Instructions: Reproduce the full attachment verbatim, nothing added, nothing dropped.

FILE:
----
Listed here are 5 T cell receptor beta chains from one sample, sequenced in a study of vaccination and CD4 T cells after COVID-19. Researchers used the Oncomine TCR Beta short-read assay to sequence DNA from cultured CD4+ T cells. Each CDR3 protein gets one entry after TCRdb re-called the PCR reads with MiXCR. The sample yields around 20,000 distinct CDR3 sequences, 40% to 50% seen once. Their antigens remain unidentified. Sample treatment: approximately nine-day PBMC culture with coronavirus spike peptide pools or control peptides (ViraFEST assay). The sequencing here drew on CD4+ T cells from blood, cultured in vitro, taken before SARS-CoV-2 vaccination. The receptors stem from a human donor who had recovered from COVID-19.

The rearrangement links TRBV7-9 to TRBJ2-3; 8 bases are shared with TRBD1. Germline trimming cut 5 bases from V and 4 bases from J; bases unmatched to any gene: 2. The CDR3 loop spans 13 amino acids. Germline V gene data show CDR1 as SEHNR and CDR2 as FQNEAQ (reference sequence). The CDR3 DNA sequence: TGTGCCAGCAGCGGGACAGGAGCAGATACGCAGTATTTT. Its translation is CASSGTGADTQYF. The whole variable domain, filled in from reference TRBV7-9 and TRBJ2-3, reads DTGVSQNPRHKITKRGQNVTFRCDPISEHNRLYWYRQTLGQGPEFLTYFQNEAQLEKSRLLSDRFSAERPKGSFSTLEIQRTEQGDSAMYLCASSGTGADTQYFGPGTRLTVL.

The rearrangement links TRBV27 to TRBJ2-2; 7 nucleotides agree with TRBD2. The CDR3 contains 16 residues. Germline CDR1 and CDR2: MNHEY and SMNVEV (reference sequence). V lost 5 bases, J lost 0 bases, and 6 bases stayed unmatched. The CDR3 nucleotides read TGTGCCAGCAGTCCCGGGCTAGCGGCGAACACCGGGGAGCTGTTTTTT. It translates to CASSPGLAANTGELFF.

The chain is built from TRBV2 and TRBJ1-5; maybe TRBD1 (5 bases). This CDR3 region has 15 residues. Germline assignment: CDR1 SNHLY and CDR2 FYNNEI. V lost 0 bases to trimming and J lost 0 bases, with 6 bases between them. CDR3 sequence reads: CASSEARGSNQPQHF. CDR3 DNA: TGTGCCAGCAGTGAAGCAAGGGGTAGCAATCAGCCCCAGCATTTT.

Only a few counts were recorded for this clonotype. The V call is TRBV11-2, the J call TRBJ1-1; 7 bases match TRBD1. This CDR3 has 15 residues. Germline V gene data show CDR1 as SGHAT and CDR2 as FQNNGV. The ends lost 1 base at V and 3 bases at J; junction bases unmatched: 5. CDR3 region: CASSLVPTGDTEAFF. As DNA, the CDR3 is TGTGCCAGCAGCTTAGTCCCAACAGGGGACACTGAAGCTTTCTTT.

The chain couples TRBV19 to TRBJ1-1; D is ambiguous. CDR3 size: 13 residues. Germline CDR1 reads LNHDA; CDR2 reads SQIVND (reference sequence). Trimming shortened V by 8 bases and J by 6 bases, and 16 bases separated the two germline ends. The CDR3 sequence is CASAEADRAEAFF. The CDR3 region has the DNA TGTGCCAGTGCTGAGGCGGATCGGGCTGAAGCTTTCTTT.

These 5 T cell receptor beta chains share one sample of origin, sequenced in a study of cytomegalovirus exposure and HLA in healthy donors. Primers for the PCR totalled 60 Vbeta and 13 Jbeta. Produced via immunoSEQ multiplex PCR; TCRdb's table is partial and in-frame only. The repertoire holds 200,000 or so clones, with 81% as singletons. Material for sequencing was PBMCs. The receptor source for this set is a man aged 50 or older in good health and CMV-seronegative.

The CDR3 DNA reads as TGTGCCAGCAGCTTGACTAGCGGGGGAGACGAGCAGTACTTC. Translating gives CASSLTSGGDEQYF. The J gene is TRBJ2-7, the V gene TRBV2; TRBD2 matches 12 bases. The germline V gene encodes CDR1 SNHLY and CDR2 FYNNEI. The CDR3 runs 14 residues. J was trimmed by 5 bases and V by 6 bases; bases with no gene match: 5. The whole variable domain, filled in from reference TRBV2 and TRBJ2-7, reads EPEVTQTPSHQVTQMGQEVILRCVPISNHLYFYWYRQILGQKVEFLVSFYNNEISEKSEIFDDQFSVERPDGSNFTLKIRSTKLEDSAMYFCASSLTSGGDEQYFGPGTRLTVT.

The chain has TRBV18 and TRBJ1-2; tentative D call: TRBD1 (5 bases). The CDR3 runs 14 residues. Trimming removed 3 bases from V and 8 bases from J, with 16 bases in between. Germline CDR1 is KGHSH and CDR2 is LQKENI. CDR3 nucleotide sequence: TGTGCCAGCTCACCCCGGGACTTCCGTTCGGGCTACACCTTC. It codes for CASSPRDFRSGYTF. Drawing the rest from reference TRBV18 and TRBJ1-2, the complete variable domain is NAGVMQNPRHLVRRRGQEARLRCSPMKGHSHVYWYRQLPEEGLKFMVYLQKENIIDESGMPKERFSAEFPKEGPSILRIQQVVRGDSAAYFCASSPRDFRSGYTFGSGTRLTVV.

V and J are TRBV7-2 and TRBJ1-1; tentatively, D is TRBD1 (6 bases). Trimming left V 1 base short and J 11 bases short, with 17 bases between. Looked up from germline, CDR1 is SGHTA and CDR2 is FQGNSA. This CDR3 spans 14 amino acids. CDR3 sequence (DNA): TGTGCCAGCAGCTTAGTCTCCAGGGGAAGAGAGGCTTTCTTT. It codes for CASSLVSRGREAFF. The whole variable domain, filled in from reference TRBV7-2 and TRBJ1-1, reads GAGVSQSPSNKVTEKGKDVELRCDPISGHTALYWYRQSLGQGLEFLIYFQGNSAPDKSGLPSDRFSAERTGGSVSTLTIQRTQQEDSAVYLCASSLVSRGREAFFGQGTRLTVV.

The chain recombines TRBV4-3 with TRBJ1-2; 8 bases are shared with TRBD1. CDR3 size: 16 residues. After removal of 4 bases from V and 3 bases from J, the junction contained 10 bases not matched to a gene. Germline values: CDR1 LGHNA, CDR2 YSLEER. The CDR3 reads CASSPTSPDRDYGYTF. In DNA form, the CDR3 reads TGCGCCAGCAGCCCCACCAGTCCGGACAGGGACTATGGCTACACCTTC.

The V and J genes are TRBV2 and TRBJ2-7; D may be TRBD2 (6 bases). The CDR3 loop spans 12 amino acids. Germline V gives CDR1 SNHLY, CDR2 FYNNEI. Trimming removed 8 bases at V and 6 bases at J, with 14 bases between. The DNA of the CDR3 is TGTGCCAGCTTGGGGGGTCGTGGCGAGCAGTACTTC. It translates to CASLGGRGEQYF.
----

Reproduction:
Listed here are 5 T cell receptor beta chains from one sample, sequenced in a study of vaccination and CD4 T cells after COVID-19. Researchers used the Oncomine TCR Beta short-read assay to sequence DNA from cultured CD4+ T cells. Each CDR3 protein gets one entry after TCRdb re-called the PCR reads with MiXCR. The sample yields around 20,000 distinct CDR3 sequences, 40% to 50% seen once. Their antigens remain unidentified. Sample treatment: approximately nine-day PBMC culture with coronavirus spike peptide pools or control peptides (ViraFEST assay). The sequencing here drew on CD4+ T cells from blood, cultured in vitro, taken before SARS-CoV-2 vaccination. The receptors stem from a human donor who had recovered from COVID-19.

The rearrangement links TRBV7-9 to TRBJ2-3; 8 bases are shared with TRBD1. Germline trimming cut 5 bases from V and 4 bases from J; bases unmatched to any gene: 2. The CDR3 loop spans 13 amino acids. Germline V gene data show CDR1 as SEHNR and CDR2 as FQNEAQ (reference sequence). The CDR3 DNA sequence: TGTGCCAGCAGCGGGACAGGAGCAGATACGCAGTATTTT. Its translation is CASSGTGADTQYF. The whole variable domain, filled in from reference TRBV7-9 and TRBJ2-3, reads DTGVSQNPRHKITKRGQNVTFRCDPISEHNRLYWYRQTLGQGPEFLTYFQNEAQLEKSRLLSDRFSAERPKGSFSTLEIQRTEQGDSAMYLCASSGTGADTQYFGPGTRLTVL.

The rearrangement links TRBV27 to TRBJ2-2; 7 nucleotides agree with TRBD2. The CDR3 contains 16 residues. Germline CDR1 and CDR2: MNHEY and SMNVEV (reference sequence). V lost 5 bases, J lost 0 bases, and 6 bases stayed unmatched. The CDR3 nucleotides read TGTGCCAGCAGTCCCGGGCTAGCGGCGAACACCGGGGAGCTGTTTTTT. It translates to CASSPGLAANTGELFF.

The chain is built from TRBV2 and TRBJ1-5; maybe TRBD1 (5 bases). This CDR3 region has 15 residues. Germline assignment: CDR1 SNHLY and CDR2 FYNNEI. V lost 0 bases to trimming and J lost 0 bases, with 6 bases between them. CDR3 sequence reads: CASSEARGSNQPQHF. CDR3 DNA: TGTGCCAGCAGTGAAGCAAGGGGTAGCAATCAGCCCCAGCATTTT.

Only a few counts were recorded for this clonotype. The V call is TRBV11-2, the J call TRBJ1-1; 7 bases match TRBD1. This CDR3 has 15 residues. Germline V gene data show CDR1 as SGHAT and CDR2 as FQNNGV. The ends lost 1 base at V and 3 bases at J; junction bases unmatched: 5. CDR3 region: CASSLVPTGDTEAFF. As DNA, the CDR3 is TGTGCCAGCAGCTTAGTCCCAACAGGGGACACTGAAGCTTTCTTT.

The chain couples TRBV19 to TRBJ1-1; D is ambiguous. CDR3 size: 13 residues. Germline CDR1 reads LNHDA; CDR2 reads SQIVND (reference sequence). Trimming shortened V by 8 bases and J by 6 bases, and 16 bases separated the two germline ends. The CDR3 sequence is CASAEADRAEAFF. The CDR3 region has the DNA TGTGCCAGTGCTGAGGCGGATCGGGCTGAAGCTTTCTTT.

These 5 T cell receptor beta chains share one sample of origin, sequenced in a study of cytomegalovirus exposure and HLA in healthy donors. Primers for the PCR totalled 60 Vbeta and 13 Jbeta. Produced via immunoSEQ multiplex PCR; TCRdb's table is partial and in-frame only. The repertoire holds 200,000 or so clones, with 81% as singletons. Material for sequencing was PBMCs. The receptor source for this set is a man aged 50 or older in good health and CMV-seronegative.

The CDR3 DNA reads as TGTGCCAGCAGCTTGACTAGCGGGGGAGACGAGCAGTACTTC. Translating gives CASSLTSGGDEQYF. The J gene is TRBJ2-7, the V gene TRBV2; TRBD2 matches 12 bases. The germline V gene encodes CDR1 SNHLY and CDR2 FYNNEI. The CDR3 runs 14 residues. J was trimmed by 5 bases and V by 6 bases; bases with no gene match: 5. The whole variable domain, filled in from reference TRBV2 and TRBJ2-7, reads EPEVTQTPSHQVTQMGQEVILRCVPISNHLYFYWYRQILGQKVEFLVSFYNNEISEKSEIFDDQFSVERPDGSNFTLKIRSTKLEDSAMYFCASSLTSGGDEQYFGPGTRLTVT.

The chain has TRBV18 and TRBJ1-2; tentative D call: TRBD1 (5 bases). The CDR3 runs 14 residues. Trimming removed 3 bases from V and 8 bases from J, with 16 bases in between. Germline CDR1 is KGHSH and CDR2 is LQKENI. CDR3 nucleotide sequence: TGTGCCAGCTCACCCCGGGACTTCCGTTCGGGCTACACCTTC. It codes for CASSPRDFRSGYTF. Drawing the rest from reference TRBV18 and TRBJ1-2, the complete variable domain is NAGVMQNPRHLVRRRGQEARLRCSPMKGHSHVYWYRQLPEEGLKFMVYLQKENIIDESGMPKERFSAEFPKEGPSILRIQQVVRGDSAAYFCASSPRDFRSGYTFGSGTRLTVV.

V and J are TRBV7-2 and TRBJ1-1; tentatively, D is TRBD1 (6 bases). Trimming left V 1 base short and J 11 bases short, with 17 bases between. Looked up from germline, CDR1 is SGHTA and CDR2 is FQGNSA. This CDR3 spans 14 amino acids. CDR3 sequence (DNA): TGTGCCAGCAGCTTAGTCTCCAGGGGAAGAGAGGCTTTCTTT. It codes for CASSLVSRGREAFF. The whole variable domain, filled in from reference TRBV7-2 and TRBJ1-1, reads GAGVSQSPSNKVTEKGKDVELRCDPISGHTALYWYRQSLGQGLEFLIYFQGNSAPDKSGLPSDRFSAERTGGSVSTLTIQRTQQEDSAVYLCASSLVSRGREAFFGQGTRLTVV.

The chain recombines TRBV4-3 with TRBJ1-2; 8 bases are shared with TRBD1. CDR3 size: 16 residues. After removal of 4 bases from V and 3 bases from J, the junction contained 10 bases not matched to a gene. Germline values: CDR1 LGHNA, CDR2 YSLEER. The CDR3 reads CASSPTSPDRDYGYTF. In DNA form, the CDR3 reads TGCGCCAGCAGCCCCACCAGTCCGGACAGGGACTATGGCTACACCTTC.

The V and J genes are TRBV2 and TRBJ2-7; D may be TRBD2 (6 bases). The CDR3 loop spans 12 amino acids. Germline V gives CDR1 SNHLY, CDR2 FYNNEI. Trimming removed 8 bases at V and 6 bases at J, with 14 bases between. The DNA of the CDR3 is TGTGCCAGCTTGGGGGGTCGTGGCGAGCAGTACTTC. It translates to CASLGGRGEQYF.